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Diagnosis of Pertussis—Reply

Ralph Gonzales, MD, MSPH; Paul B. Cornia, MD; Tom Newman, MD, MPH
JAMA. 2010;304(21):2358-2359. doi:10.1001/jama.2010.1726.
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In Reply: In response to Dr Linder, the difference in pretest probabilities for pertussis infection between those in studies we cited and those from the Acellular Pertussis Vaccine Trial (APERT)1 is probably due to differences in the study populations. The community-based studies we cited reflect the prevalence of pertussis infection among patients who sought care for persistent cough illness. In contrast, the APERT trial included cough illnesses that were reported by participants in response to bimonthly telephone calls from the study staff. It seems likely that the threshold for telephone reporting of persistent cough might be lower than the threshold for seeking medical care for the cough. Such a low threshold is supported by the large number of participants from both treatment and control groups who reported a cough illness lasting more than 3 weeks during the 2.5 years of the APERT study (1047/2781 [38%]). For the purpose of estimating the baseline probability of pertussis infection in a clinical care setting, we believe the estimate from a study population of patients who seek care is most appropriate. Importantly, the true prevalence of pertussis infection is difficult to determine because of the pathobiology of the infection and the limitations of available diagnostic tests.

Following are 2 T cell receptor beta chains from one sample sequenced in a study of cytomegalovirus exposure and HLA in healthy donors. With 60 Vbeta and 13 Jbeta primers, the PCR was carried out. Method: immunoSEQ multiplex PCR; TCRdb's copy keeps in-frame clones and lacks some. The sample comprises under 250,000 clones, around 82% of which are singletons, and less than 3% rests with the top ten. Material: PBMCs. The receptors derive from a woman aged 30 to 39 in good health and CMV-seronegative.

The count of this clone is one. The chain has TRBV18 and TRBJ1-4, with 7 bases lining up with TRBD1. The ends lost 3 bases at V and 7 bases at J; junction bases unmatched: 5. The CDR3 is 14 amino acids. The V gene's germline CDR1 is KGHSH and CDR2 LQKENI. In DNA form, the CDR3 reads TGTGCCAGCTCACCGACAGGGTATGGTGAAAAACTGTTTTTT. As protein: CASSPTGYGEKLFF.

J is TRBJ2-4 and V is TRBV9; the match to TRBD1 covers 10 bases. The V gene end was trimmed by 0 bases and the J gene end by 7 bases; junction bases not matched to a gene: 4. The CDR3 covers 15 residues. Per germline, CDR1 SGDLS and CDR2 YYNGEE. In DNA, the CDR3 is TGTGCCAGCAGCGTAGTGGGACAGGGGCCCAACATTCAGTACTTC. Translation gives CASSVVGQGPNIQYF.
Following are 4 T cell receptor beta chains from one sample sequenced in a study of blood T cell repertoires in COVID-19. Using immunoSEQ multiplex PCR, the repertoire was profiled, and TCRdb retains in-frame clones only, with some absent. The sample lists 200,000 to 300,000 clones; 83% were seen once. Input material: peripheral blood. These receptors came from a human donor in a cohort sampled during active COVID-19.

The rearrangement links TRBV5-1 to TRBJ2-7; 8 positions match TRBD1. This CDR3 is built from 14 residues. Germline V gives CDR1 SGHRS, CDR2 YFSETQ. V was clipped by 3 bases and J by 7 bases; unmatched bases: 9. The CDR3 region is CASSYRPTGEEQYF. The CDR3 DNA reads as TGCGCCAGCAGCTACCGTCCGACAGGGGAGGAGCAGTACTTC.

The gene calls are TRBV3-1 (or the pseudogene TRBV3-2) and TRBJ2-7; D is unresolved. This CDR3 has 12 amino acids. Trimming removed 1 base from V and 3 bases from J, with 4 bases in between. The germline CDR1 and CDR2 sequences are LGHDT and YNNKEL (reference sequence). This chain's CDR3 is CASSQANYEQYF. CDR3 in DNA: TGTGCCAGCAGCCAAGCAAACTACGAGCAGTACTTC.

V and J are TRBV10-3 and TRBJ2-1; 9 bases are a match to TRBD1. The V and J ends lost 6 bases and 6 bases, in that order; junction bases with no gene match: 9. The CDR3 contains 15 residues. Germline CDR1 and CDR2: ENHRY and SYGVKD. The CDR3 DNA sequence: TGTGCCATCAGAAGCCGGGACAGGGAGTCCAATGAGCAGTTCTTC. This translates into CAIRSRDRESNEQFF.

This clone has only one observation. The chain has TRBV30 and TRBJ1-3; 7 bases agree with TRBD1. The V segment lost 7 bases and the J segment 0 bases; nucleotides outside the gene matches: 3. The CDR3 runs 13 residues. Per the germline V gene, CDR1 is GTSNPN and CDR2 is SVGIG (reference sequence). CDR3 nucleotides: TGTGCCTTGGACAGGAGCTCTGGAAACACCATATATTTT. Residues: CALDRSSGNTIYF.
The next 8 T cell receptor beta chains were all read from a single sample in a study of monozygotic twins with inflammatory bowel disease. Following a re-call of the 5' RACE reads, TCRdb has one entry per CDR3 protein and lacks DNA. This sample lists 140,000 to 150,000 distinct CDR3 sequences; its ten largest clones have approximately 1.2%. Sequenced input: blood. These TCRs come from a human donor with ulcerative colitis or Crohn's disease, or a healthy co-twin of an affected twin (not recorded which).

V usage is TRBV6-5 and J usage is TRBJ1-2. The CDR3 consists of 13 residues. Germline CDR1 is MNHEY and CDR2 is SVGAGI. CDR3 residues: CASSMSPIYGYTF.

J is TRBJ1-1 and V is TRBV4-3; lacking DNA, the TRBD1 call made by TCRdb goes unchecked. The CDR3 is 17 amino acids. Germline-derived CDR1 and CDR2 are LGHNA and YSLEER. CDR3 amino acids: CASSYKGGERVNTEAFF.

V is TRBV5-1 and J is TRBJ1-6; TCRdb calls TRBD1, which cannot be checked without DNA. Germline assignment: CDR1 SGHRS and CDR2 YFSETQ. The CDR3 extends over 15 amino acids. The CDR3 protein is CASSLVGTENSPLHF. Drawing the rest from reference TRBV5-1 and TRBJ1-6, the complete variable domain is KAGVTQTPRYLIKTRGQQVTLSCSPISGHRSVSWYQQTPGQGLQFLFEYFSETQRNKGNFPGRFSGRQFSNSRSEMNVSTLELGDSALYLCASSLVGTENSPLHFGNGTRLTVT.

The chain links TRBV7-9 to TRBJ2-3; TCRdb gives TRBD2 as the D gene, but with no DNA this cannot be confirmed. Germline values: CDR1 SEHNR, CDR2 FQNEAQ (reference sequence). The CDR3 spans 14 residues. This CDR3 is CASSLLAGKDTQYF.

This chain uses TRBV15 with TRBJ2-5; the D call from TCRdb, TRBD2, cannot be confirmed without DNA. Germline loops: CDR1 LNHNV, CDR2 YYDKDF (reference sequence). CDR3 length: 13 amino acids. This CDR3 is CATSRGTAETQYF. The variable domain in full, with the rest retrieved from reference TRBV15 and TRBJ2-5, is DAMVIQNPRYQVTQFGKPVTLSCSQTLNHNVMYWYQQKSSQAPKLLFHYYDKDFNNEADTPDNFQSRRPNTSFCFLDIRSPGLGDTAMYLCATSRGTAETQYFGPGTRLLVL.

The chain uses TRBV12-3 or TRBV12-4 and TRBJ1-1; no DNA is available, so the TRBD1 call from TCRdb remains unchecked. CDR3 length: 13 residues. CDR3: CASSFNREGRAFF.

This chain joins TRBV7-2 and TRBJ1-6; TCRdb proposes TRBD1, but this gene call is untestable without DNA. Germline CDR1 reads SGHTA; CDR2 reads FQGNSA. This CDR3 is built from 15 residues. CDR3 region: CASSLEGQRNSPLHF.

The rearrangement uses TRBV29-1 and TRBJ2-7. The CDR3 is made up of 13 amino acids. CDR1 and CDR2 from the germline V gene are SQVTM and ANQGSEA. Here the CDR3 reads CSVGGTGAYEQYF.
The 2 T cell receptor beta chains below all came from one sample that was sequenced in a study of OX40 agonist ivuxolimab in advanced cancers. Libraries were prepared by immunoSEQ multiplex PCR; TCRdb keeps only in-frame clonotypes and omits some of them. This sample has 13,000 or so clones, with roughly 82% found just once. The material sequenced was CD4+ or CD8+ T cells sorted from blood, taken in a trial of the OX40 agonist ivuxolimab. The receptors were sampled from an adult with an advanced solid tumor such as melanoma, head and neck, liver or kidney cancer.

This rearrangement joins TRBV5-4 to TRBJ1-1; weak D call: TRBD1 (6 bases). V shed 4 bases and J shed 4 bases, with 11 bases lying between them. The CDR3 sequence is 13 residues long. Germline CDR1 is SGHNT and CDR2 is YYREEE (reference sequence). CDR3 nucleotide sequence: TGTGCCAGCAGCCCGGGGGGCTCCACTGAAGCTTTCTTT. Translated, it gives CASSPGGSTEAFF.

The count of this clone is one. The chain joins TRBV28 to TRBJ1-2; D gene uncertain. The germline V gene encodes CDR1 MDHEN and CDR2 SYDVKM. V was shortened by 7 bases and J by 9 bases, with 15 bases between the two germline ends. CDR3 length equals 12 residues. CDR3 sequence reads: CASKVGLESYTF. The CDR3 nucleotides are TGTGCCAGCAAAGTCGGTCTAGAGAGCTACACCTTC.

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December 1, 2010
Jeffrey A. Linder, MD, MPH
JAMA. 2010;304(21):2358-2359. doi:10.1001/jama.2010.1725.
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